Post-secondary students may find the tide is finally turning, with the days of high tuition and daunting loans slowly phased out.
Although nothing has been set in stone, the movement towards more affordable education is finally in motion. The young Prime Minister-designate, Justin Trudeau, has a clear and detailed platform in store now that he’s in charge.
Trudeau released an 88-page campaign plan in early October called A New Plan for a Strong Middle Class, which outlines steps the government will take to strengthen middle-class families. His plans for tuition and education include increasing the maximum amount allowed under the Canada Student Grant program. The maximum amount dished out to a full-time student will be raised to $3,000 a year, a 50 per cent increase from Harper’s Conservatives, and up to $1,800 for part-timers.
What really has college and university students buzzing is Trudeau’s plan that would require students to pay back loans once they have a job that pays at least $25,000.
“To be able to wait until you’re on your feet to pay the loan back is huge,” said Christopher Bolarinho, 20, a Humber Fitness and Health Promotion student. “It gives students a bit of breathing room, for sure, which is a change.”
Though the Liberals have major changes planned for students across Canada, the bulk of Ontario students’ tuition and loan issues are handled by the provincial Ministry of Training, Colleges and Universities.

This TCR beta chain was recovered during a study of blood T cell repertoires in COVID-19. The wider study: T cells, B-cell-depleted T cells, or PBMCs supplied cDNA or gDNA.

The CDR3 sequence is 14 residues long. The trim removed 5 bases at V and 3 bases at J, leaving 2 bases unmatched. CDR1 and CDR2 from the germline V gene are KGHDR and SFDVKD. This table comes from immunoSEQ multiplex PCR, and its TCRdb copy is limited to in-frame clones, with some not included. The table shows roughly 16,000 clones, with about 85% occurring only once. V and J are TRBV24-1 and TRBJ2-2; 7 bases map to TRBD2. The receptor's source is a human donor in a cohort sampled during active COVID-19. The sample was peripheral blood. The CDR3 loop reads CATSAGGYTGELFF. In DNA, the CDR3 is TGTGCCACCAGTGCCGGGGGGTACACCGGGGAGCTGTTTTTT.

Without any major platform changes since the election of Premiere Kathleen Wynn, it’s unclear as to whether students can expect change in the coming years as the provincial and federal Liberals work together.
“Though nothing has been discussed at this point (in) time, Minister of Training, Colleges and Universities, Reza Moridi, does look forward to working with his federal counterpart, once cabinet has been appointed and sworn in.” said Belinda Bien, communications advisor and press secretary for the minister.
The current system has been in place for years now, so any complete overhaul will take a while, but students are willing to be patient if a change is going to come.
“It doesn’t matter how long it takes, something just needs to be done about how expensive schooling is.” said Matt Raedelli, 24, a Mohawk College project management student.
While it’s not surprising that students are getting excited over Trudeau’s plans, the path towards cheaper post-secondary education could be longer than they previously hoped.